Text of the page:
The Counter-productivity of Subsidies.

In one of our previous incarnations as the Progress Party, one of our office bearers circulated a document referring to it as ‘compulsory reading.’ While most of us understood what he meant, most of us felt obliged to send him letters pointing out the contradiction. Yep it was letters back in those days, “snail mail,” you youngsters don’t know how good you’ve got it.

If I hadn’t remembered this story, I would make this video compulsory viewing. This is one of the best demonstrations of the disastrous results of state interventionism, and a lesson in the law of unintended consequences.

I came from a family farm, and on moving away I gained an insight into the blinkered thinking that persists in relation to this area. It occurred to me fairly soon that where most other industries referred to themselves as businesses, family farms tended not to, rather regarding it as a tradition.

 The family farm is not a sacred cow and should not be treated like one. There is no entitlement to survive uneconomically.

 What really comes out in this video is the fact that most of the ‘family farm’ subsidies, really go to larger enterprises anyway, and most production is done without them.

To assume that you are entitled to a living regardless of economic viability is to assume that you are somehow superior to the rest of society, and have a right to call on them to give to you. Those who feel a right to demand a share of other people’s income to support themselves, are assuming a right of ownership over those people.

 This is immoral.

9 thoughts on “The Counter-productivity of Subsidies.

  1. This is simply brilliant.

    John Stossel is excellent. He really researches his stuff so well.

    As for NZ – I knew the results were good, but not that good. That truly is remarkable. It is completely understandable when subsidies can comprise policies such as making resources idle, and diverting capital away from being applied to land in use.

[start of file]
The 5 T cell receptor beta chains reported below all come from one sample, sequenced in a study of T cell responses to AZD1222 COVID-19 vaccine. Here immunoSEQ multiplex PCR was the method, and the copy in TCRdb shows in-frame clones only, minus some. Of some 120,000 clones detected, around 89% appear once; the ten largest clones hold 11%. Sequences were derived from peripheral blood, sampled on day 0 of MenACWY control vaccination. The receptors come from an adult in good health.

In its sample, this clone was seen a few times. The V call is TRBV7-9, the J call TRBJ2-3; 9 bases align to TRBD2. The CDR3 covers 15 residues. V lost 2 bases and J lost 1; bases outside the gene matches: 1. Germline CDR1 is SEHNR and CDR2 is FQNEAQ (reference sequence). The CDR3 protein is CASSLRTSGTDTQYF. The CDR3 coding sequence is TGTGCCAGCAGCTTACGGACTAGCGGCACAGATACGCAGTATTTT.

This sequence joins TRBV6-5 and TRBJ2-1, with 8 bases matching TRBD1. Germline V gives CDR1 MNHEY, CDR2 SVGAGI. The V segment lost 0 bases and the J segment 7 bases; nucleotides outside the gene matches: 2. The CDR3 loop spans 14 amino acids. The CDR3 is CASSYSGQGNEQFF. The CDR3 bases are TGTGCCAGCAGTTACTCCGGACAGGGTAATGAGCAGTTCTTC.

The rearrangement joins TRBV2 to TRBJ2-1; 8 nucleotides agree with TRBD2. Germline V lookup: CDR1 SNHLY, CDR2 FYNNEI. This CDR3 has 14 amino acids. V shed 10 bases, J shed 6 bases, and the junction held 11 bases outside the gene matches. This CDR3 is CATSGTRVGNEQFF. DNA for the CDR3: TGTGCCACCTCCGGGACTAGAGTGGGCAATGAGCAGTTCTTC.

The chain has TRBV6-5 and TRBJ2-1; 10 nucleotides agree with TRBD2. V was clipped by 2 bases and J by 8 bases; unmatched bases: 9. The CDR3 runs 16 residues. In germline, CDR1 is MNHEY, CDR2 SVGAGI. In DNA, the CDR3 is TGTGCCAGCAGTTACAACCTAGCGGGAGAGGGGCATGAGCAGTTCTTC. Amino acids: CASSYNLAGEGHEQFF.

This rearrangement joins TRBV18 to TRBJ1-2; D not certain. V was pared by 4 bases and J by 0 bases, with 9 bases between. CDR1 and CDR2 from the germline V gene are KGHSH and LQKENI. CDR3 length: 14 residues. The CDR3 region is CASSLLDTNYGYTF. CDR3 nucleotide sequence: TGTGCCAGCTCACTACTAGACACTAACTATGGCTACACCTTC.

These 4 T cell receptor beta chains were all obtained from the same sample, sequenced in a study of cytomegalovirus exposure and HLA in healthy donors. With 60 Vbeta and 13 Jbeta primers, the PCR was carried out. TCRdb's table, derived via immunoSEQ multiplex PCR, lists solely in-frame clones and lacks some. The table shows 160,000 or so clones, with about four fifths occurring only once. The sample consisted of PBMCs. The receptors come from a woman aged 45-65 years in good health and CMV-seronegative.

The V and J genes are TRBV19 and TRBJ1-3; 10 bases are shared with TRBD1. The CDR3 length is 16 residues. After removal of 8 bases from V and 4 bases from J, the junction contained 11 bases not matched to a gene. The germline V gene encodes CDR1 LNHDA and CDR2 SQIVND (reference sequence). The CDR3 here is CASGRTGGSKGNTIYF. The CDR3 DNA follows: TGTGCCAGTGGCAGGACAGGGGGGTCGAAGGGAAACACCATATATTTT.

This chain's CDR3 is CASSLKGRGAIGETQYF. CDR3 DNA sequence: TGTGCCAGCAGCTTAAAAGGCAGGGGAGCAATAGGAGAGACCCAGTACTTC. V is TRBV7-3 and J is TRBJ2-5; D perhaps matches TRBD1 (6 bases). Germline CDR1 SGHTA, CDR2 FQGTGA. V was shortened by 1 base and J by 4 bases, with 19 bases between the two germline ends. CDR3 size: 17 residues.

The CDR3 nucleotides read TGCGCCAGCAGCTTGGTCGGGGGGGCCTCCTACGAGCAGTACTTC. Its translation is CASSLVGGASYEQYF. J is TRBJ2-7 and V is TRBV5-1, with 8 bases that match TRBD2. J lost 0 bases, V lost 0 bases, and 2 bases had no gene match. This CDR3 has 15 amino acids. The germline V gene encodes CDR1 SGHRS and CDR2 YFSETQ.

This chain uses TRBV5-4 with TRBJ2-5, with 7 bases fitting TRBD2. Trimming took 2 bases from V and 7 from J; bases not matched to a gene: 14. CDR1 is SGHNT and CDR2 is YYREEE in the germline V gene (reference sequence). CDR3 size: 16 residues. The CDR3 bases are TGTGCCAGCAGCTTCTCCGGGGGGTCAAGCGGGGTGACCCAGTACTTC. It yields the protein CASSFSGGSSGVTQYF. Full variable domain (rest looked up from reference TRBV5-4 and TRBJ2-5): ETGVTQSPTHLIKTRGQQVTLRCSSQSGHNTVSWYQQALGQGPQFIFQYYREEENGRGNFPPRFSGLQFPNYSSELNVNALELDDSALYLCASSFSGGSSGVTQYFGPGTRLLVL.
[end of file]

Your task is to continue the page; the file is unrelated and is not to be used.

More importantly perhaps than the moral side – subsidies are less than useless. We are simply better off without them.

  2. Refreshing.

    One of the reasons given by the US government for not reducing farm subsidies is that they are even higher in the EU. Although things are starting to change there as a result of the new countries that have joined, it’s actually true.

    New Zealand is not the only country to have abolished agricultural subsidies though – so has Australia. We still distort markets through managed exports (eg rice and sugar), our quarantine barriers are highly protective and we provide drought relief a bit too willingly, but the overall cost to taxpayers is pretty minor. NZ still has a few little ticklers like that as well.

  3. “you don’t wanna push us.” – what a sad comment by the politician at the end. These people are truly clueless.

    Thanks Jim for posting the video; we need more a lot more journos like Stossel.

  4. I suspect that the pollies involved would feel that they were the victims of selective editing. Perhaps the length and the pace of the story necessitated such editing but they do come off looking remarkably stupid. The bit about people starving if not for subsidies was simply stunning in it’s audacity.

    He could have got an economic opinion saying much the same thing from some place other than CATO. Those that think CATO is reliable on such issues are usually already part of the choir.

    All up a good piece saying what most of us here already know.

  5. Good points Terje, but as for the ‘looking stupid’ part, this sort of stuff is what you will hear from any National supporter and most interventionists with regard to their sacred cows. The attitude is out there.

    I just checked out part 6, which brings out the ‘government should get out of the way’ idea with the guys from Cato and George Mason, a shorter piece but damn good. If only we could get others to watch them.

    When I get the time I’ll check out the whole thing.

  6. The bit about people starving if not for subsidies was simply stunning in it’s audacity.

    Allow yourself to be stunned, Terje. There are plenty of people in Australia, politicians included, who will tell you with a straight face that unless they get more government assistance then people in the cities will starve.

    This in a country that exports around 80% of the food it produces.

    As Jim says, the attitude is out there.

  7. OMG! What a crack-up that series is. It would be nice if someone here was so inspired. I guess the Hollowmen comes closest.

  8. DavidL – it was audacious because when pressed he admitted that farmers would get some other job if subsidies were cut and hence wouldn’t really starve. However he then carried on about how they would starve if they didn’t get another job. Which was both irrelevant (given the admission that the farmer would get another job) and ludicrous (given that unemployment does not equal starvation in the USA anyway).

    However I do take your point.

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